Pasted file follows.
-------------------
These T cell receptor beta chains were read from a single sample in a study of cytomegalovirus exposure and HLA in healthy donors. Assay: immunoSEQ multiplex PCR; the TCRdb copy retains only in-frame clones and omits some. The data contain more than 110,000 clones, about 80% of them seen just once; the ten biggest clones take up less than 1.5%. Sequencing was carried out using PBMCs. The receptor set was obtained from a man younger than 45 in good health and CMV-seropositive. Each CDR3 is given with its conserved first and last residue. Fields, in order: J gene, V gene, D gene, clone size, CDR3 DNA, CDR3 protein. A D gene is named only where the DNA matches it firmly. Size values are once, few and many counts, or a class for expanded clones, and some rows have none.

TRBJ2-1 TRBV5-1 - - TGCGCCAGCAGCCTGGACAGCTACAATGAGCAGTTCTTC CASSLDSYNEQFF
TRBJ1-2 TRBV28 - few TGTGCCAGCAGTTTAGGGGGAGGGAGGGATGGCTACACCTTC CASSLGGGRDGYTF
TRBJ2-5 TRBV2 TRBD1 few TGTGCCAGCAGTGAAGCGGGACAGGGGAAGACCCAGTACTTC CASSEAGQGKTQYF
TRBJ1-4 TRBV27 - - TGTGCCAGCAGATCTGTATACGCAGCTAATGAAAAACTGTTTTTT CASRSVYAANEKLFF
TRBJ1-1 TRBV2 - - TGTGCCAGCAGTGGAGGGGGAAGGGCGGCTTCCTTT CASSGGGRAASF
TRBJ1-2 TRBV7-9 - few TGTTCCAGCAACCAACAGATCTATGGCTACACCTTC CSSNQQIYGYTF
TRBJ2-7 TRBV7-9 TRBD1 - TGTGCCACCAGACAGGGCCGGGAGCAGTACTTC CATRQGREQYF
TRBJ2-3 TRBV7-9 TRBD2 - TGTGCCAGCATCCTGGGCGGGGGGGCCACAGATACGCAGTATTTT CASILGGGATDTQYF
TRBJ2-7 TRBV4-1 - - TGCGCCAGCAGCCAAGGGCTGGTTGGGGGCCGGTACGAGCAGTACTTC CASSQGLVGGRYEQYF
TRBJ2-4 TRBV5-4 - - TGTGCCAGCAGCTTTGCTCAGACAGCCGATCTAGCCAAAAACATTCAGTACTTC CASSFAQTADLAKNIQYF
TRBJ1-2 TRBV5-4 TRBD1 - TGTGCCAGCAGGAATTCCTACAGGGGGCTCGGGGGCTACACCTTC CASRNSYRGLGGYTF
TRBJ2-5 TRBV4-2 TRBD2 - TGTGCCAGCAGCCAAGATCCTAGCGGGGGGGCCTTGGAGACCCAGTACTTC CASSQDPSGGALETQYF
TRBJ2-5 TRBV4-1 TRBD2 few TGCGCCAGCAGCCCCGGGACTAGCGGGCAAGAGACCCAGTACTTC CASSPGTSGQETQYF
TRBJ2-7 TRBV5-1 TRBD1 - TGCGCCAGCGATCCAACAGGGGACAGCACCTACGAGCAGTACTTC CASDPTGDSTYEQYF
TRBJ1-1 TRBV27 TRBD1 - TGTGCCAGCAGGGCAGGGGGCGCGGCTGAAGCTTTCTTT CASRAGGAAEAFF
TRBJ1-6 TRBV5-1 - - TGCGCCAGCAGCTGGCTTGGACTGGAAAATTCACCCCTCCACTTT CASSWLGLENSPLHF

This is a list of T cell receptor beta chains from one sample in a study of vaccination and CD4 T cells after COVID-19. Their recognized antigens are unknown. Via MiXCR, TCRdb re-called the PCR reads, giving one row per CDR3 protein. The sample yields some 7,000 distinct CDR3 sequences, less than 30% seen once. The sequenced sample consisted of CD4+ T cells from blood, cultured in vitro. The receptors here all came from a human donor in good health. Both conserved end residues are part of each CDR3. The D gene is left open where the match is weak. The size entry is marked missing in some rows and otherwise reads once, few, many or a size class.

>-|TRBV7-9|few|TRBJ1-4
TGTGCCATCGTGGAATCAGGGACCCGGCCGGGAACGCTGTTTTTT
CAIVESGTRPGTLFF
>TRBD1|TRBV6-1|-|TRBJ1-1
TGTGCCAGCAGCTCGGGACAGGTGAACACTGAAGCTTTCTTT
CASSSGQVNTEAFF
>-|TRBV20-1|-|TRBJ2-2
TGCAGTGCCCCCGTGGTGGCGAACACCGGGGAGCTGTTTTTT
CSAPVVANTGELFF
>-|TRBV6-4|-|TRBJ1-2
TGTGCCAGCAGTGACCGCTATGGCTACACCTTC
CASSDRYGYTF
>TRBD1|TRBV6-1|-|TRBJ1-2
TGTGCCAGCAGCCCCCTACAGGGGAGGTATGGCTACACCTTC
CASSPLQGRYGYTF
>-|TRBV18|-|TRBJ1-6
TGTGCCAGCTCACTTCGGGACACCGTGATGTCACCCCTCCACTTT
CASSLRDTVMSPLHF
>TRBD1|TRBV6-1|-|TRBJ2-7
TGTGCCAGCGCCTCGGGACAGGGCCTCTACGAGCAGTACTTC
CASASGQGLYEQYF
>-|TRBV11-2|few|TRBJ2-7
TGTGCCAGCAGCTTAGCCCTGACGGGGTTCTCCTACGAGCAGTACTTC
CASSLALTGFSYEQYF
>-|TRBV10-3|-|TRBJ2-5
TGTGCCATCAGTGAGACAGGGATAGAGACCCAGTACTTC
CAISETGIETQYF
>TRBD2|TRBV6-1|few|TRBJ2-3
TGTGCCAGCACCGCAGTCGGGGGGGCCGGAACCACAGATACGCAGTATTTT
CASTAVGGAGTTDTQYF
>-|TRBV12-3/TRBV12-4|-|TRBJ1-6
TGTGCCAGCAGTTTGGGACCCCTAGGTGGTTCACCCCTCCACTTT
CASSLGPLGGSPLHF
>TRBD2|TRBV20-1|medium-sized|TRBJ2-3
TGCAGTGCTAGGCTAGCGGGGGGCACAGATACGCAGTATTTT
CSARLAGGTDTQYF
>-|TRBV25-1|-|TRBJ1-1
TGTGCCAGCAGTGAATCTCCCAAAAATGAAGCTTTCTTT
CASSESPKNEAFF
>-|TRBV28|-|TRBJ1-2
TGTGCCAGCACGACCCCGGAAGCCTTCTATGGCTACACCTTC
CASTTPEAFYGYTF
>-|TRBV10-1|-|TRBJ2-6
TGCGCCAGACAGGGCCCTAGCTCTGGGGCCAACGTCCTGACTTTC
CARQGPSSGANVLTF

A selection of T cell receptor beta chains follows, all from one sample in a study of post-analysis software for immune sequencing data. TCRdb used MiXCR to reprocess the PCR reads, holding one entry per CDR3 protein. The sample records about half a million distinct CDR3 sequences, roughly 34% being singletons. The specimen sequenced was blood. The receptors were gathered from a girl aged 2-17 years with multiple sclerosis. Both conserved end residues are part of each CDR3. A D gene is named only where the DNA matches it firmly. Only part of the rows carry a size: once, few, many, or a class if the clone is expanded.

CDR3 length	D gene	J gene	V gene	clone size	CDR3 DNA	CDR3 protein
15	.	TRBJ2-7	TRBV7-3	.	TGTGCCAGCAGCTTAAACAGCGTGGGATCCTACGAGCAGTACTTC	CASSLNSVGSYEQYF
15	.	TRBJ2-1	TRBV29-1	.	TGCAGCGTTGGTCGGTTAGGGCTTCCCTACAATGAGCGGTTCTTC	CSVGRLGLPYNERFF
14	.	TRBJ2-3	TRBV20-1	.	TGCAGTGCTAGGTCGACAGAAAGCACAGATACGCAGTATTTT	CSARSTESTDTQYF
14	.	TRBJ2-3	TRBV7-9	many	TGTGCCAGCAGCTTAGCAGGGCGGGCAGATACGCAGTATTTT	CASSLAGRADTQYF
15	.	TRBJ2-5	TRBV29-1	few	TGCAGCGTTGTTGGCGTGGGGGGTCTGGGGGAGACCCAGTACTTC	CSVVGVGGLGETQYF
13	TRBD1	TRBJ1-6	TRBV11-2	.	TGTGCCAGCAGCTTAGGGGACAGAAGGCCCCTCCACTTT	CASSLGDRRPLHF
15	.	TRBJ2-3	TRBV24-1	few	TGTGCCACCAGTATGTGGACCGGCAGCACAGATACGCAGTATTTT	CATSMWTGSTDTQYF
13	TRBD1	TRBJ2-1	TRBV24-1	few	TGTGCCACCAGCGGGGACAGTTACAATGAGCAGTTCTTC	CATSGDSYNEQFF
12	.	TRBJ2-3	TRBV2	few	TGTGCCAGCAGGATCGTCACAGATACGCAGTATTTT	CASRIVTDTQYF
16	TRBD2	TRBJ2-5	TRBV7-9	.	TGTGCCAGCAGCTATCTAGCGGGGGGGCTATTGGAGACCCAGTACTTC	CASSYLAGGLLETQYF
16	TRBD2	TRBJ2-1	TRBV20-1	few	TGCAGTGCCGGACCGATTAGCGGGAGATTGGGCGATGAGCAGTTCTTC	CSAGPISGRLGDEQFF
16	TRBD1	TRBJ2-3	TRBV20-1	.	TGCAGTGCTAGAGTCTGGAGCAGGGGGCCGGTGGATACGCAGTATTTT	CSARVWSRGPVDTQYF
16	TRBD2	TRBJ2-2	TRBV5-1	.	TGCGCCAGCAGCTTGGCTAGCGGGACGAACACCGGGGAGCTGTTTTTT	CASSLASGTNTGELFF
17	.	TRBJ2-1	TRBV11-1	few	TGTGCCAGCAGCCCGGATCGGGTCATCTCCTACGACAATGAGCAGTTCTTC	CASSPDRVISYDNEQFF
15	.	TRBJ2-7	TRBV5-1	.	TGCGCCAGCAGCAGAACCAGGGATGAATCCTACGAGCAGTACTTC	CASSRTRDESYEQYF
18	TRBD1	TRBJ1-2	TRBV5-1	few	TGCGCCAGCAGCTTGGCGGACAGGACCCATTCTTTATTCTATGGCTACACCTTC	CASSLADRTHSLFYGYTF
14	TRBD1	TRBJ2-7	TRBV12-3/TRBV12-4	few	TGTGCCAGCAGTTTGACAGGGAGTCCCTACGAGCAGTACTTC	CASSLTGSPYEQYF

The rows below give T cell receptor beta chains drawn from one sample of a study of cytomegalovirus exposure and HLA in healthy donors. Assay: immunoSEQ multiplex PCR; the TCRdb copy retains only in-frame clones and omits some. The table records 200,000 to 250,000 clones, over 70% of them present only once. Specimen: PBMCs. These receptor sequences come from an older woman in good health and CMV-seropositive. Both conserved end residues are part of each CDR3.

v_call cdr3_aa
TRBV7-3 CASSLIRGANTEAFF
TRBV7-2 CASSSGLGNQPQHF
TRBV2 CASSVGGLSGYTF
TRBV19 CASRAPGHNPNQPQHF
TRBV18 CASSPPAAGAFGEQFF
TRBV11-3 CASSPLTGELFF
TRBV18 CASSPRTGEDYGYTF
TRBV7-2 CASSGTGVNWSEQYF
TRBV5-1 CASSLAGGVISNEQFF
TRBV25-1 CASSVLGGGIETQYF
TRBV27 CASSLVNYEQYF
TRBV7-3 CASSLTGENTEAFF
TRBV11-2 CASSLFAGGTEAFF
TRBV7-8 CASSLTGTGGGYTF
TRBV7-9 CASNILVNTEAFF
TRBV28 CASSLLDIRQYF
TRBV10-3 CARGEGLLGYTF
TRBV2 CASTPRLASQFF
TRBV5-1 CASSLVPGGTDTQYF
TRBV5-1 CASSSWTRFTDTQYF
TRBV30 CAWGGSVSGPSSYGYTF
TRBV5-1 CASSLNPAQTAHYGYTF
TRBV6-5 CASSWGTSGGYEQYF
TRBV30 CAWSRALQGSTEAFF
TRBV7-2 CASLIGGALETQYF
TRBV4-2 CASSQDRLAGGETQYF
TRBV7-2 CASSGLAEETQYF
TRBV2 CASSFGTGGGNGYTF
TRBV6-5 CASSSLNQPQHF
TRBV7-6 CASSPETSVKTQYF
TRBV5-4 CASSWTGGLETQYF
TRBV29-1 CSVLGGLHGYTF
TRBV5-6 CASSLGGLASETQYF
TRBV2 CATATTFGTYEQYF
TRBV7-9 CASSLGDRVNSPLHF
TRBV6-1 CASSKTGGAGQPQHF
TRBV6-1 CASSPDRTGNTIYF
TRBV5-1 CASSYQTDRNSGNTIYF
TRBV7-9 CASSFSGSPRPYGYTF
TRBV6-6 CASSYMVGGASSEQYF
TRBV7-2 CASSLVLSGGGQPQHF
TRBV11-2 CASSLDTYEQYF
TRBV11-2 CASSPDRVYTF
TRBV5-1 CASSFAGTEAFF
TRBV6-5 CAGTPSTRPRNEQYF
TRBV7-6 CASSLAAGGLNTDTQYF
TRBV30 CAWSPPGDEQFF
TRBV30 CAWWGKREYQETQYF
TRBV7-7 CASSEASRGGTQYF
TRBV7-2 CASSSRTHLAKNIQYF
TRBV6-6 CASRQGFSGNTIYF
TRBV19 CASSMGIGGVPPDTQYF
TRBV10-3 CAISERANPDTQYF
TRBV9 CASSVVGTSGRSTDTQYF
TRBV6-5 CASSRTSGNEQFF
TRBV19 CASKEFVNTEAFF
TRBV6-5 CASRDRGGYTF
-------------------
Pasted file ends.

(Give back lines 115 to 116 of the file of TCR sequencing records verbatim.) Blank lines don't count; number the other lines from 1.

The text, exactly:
TRBV5-4 CASSWTGGLETQYF
TRBV29-1 CSVLGGLHGYTF